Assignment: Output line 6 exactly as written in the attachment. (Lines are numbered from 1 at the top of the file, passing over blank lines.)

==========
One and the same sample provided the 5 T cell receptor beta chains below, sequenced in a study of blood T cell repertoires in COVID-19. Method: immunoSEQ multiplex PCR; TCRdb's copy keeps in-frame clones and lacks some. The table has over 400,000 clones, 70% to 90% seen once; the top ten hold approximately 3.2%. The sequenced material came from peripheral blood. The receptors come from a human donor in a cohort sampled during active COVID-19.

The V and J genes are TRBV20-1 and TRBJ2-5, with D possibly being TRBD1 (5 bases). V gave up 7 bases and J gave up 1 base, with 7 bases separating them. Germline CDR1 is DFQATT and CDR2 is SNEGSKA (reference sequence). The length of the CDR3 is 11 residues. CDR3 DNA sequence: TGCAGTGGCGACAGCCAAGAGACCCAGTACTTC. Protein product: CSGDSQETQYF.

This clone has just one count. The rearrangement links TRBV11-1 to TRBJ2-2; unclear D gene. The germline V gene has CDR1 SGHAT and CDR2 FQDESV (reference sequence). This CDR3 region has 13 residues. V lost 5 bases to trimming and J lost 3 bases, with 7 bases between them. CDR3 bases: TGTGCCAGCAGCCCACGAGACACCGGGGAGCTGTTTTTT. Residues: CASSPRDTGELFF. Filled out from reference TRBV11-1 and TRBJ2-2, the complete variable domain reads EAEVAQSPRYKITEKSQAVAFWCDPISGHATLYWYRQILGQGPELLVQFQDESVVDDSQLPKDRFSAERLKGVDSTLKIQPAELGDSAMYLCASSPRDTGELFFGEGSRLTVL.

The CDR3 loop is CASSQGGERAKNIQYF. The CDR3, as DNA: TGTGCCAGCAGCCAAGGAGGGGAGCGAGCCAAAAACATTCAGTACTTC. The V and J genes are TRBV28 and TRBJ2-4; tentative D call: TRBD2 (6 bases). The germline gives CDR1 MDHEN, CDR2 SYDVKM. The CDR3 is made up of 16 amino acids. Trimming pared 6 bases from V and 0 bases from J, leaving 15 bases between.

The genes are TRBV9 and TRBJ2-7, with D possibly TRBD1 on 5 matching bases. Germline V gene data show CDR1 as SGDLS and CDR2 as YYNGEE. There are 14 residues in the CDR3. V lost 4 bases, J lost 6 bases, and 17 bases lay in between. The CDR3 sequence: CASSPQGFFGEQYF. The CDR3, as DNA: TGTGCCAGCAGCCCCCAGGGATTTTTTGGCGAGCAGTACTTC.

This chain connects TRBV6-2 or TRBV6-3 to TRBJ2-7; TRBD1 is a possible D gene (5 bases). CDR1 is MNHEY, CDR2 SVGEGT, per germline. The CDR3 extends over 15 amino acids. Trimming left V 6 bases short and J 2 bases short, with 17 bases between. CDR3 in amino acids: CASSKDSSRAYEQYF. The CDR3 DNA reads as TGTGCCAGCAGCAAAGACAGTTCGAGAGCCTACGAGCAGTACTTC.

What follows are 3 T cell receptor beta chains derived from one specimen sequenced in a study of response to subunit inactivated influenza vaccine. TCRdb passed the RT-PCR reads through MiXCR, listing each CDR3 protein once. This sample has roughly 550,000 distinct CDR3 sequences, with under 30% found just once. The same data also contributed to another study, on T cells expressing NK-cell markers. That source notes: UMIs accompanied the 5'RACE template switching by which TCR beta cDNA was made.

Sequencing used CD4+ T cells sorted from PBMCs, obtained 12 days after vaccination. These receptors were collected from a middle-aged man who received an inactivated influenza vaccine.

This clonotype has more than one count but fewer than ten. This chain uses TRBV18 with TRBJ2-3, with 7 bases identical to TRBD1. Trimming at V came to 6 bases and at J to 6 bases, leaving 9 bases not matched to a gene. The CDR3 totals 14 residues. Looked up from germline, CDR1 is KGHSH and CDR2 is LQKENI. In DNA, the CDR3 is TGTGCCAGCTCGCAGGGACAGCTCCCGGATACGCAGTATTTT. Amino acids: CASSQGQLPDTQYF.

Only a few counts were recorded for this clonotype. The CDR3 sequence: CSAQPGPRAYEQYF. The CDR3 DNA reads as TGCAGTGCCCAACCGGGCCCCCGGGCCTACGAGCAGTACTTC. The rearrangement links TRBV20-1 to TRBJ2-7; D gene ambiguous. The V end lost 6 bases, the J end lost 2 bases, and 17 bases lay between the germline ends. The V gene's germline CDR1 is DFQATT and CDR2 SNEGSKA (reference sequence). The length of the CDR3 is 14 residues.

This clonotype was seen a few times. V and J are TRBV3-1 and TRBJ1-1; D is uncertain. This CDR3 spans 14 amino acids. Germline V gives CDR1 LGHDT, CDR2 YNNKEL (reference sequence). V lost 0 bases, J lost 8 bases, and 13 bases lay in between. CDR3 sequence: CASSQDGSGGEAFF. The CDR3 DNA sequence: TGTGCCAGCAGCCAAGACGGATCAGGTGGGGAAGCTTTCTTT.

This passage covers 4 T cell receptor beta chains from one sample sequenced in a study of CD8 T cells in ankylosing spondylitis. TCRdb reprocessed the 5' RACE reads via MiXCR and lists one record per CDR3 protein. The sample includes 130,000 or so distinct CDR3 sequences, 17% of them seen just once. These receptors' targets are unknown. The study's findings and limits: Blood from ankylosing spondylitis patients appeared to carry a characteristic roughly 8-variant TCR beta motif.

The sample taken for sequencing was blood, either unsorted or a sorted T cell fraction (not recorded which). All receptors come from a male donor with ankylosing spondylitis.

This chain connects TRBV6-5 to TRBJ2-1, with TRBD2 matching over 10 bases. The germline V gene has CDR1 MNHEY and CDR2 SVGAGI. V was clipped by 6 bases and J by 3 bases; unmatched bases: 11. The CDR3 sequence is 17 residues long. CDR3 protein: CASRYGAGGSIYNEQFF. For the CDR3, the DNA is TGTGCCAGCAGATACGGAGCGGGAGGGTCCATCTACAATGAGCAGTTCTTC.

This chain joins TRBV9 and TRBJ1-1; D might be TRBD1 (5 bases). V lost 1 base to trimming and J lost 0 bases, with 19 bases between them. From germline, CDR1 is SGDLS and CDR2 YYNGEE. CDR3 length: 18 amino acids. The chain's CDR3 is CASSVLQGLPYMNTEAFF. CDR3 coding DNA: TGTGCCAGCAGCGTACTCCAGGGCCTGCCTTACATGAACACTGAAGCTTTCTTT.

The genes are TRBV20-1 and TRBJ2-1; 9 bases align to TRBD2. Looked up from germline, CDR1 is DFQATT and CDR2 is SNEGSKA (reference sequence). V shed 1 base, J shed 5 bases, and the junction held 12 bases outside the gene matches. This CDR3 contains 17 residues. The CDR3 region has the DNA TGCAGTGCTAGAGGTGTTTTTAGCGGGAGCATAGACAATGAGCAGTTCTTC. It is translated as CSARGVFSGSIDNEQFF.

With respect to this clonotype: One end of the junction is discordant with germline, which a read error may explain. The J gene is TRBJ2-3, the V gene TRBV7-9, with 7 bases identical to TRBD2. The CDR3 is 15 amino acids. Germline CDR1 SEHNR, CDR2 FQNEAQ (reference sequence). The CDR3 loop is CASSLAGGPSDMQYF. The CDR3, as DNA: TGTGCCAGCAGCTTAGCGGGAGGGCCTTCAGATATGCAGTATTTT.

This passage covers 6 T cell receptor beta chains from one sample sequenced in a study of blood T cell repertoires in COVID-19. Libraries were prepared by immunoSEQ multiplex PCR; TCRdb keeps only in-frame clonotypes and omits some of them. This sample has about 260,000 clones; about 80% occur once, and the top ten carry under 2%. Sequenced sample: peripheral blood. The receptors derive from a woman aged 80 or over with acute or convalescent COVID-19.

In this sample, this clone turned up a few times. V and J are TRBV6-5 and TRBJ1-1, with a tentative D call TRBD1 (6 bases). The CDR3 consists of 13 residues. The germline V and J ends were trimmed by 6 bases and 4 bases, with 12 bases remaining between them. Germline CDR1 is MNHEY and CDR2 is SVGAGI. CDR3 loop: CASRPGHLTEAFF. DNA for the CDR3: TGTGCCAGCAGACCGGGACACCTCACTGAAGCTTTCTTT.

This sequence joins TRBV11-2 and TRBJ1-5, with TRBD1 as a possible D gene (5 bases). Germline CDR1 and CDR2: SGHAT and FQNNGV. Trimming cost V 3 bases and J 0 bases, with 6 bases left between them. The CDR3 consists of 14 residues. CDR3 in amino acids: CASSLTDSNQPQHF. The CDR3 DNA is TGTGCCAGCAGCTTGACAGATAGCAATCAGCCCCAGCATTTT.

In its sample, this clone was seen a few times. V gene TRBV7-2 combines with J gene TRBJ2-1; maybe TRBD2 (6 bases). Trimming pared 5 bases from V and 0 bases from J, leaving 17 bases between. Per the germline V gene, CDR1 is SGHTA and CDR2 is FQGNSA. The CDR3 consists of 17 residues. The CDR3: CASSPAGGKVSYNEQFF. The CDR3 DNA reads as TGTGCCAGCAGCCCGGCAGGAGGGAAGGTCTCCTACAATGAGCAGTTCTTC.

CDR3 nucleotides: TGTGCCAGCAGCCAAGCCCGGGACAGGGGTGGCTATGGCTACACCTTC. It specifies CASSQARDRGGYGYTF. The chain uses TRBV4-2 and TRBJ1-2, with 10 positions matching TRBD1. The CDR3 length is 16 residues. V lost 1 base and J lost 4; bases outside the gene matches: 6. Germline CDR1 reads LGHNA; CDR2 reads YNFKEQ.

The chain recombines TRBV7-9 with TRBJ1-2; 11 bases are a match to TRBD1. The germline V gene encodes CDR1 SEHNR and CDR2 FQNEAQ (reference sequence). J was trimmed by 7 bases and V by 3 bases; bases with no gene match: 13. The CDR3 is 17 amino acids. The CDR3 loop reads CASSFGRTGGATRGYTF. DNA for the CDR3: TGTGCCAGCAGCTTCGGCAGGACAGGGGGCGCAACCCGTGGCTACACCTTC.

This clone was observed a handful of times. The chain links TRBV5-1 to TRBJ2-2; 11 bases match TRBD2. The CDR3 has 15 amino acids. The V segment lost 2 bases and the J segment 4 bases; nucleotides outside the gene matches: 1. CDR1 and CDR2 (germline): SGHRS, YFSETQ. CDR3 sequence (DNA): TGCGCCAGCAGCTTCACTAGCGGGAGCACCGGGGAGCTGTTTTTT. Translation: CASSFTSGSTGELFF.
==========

This chain connects TRBV6-2 or TRBV6-3 to TRBJ2-7; TRBD1 is a possible D gene (5 bases). CDR1 is MNHEY, CDR2 SVGEGT, per germline. The CDR3 extends over 15 amino acids. Trimming left V 6 bases short and J 2 bases short, with 17 bases between. CDR3 in amino acids: CASSKDSSRAYEQYF. The CDR3 DNA reads as TGTGCCAGCAGCAAAGACAGTTCGAGAGCCTACGAGCAGTACTTC.